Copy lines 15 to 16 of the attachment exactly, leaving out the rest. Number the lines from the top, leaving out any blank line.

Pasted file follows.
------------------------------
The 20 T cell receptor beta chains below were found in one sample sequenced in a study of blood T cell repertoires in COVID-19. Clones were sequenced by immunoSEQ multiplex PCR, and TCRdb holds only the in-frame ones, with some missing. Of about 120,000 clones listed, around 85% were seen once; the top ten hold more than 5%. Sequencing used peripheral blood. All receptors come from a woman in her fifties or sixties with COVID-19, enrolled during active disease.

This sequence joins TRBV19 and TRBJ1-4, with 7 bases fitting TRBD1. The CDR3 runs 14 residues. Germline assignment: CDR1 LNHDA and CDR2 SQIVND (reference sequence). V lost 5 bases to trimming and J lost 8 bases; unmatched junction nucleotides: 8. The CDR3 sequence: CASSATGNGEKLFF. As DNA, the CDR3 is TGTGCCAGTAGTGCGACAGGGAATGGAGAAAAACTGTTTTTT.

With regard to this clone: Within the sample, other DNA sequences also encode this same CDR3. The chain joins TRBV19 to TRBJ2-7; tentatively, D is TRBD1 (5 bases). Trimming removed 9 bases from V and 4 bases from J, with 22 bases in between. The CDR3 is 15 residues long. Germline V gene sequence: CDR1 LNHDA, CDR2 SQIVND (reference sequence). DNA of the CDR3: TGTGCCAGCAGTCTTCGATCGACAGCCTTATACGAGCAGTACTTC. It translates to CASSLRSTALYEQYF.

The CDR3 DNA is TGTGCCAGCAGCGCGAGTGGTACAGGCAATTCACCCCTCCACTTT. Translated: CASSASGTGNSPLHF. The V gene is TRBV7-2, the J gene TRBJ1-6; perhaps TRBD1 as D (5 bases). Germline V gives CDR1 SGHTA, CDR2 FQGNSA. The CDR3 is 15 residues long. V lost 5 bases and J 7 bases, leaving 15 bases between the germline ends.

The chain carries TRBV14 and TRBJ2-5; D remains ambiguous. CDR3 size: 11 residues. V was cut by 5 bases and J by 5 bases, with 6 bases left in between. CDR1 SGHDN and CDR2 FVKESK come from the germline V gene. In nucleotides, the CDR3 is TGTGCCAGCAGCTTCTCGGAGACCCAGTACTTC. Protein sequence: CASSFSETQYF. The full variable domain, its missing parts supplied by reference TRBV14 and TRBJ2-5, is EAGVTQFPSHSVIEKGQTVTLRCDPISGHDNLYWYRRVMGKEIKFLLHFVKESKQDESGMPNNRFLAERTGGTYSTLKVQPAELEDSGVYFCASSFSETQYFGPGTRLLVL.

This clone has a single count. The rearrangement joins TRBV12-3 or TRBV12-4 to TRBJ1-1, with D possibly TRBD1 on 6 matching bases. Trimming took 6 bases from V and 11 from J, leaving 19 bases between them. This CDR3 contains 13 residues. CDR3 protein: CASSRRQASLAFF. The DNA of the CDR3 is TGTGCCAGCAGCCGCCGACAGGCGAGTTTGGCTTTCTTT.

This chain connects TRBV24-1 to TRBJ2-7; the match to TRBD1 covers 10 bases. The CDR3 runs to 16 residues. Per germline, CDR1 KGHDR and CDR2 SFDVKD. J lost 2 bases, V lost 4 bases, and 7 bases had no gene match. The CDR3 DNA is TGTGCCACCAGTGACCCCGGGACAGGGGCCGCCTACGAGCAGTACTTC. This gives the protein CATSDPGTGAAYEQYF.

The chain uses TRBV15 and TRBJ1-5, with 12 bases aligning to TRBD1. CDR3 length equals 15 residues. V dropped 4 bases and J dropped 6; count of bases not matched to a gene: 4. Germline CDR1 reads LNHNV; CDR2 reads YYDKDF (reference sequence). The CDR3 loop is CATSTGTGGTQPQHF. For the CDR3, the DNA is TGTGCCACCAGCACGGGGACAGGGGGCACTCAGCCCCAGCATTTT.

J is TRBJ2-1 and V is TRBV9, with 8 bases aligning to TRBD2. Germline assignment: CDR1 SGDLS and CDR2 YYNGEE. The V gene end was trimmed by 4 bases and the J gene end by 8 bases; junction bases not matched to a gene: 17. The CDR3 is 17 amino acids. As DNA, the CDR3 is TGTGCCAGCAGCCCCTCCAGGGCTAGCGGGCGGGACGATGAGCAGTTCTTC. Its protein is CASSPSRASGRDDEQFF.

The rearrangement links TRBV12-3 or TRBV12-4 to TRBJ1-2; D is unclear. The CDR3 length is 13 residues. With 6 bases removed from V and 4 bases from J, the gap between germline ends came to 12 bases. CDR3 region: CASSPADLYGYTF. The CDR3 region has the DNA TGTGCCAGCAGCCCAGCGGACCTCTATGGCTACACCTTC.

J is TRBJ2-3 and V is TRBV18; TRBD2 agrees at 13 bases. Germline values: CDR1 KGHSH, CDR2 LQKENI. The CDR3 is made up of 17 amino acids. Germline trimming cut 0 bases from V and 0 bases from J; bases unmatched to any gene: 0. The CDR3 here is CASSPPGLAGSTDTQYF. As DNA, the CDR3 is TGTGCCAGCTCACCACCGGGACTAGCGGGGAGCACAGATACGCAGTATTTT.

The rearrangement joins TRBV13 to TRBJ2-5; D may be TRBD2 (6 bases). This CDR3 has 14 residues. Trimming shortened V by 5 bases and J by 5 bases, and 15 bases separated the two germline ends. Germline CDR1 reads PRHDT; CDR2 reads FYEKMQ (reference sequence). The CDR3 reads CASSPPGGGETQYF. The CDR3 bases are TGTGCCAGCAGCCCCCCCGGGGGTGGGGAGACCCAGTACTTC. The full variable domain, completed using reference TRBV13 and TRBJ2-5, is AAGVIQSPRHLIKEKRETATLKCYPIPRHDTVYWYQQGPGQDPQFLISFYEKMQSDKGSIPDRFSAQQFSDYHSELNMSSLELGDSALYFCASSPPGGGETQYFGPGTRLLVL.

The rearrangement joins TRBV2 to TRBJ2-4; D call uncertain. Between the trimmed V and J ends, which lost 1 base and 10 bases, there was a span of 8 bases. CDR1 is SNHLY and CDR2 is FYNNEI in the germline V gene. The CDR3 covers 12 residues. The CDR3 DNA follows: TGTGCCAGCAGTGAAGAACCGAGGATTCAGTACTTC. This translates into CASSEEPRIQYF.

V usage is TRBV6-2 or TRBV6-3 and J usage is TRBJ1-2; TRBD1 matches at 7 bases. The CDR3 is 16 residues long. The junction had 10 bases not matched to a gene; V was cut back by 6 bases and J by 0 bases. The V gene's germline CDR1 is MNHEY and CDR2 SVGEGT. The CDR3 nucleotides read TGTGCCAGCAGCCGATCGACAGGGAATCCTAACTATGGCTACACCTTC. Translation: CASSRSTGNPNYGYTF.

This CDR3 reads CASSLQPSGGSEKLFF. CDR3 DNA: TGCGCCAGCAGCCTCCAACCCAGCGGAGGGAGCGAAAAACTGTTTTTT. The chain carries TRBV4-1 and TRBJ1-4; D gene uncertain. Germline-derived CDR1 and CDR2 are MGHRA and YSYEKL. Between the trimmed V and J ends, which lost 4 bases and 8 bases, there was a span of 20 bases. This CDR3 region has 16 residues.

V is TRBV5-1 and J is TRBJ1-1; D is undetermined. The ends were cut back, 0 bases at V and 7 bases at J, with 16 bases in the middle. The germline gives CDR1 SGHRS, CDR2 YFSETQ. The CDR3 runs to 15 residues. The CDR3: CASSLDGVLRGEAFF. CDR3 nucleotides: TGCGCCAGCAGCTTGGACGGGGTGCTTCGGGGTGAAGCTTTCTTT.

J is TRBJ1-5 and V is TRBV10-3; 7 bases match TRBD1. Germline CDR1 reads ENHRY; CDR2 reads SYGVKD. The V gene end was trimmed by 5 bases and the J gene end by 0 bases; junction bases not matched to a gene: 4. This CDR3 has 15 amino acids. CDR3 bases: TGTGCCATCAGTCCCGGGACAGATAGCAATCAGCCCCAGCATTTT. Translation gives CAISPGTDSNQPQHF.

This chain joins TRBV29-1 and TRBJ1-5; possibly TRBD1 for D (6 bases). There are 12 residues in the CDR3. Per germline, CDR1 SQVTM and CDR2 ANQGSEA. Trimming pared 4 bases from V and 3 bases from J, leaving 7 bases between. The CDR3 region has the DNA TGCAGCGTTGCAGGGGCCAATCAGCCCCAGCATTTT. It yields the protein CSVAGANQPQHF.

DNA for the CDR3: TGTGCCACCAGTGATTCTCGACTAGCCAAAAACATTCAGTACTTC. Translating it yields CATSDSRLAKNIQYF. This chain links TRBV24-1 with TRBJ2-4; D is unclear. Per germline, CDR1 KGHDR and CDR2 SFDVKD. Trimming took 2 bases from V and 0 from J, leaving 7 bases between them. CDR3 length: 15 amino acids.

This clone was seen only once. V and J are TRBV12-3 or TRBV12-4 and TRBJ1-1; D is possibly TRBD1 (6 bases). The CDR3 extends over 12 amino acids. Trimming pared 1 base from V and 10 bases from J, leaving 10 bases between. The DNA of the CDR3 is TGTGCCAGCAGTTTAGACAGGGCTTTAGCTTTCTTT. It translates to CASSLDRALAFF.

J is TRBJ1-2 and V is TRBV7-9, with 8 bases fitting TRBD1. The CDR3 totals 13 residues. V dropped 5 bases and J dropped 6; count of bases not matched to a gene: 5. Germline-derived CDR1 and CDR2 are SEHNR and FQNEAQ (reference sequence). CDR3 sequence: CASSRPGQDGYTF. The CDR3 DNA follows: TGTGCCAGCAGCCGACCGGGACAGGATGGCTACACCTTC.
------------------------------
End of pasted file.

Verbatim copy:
This CDR3 reads CASSLQPSGGSEKLFF. CDR3 DNA: TGCGCCAGCAGCCTCCAACCCAGCGGAGGGAGCGAAAAACTGTTTTTT. The chain carries TRBV4-1 and TRBJ1-4; D gene uncertain. Germline-derived CDR1 and CDR2 are MGHRA and YSYEKL. Between the trimmed V and J ends, which lost 4 bases and 8 bases, there was a span of 20 bases. This CDR3 region has 16 residues.

V is TRBV5-1 and J is TRBJ1-1; D is undetermined. The ends were cut back, 0 bases at V and 7 bases at J, with 16 bases in the middle. The germline gives CDR1 SGHRS, CDR2 YFSETQ. The CDR3 runs to 15 residues. The CDR3: CASSLDGVLRGEAFF. CDR3 nucleotides: TGCGCCAGCAGCTTGGACGGGGTGCTTCGGGGTGAAGCTTTCTTT.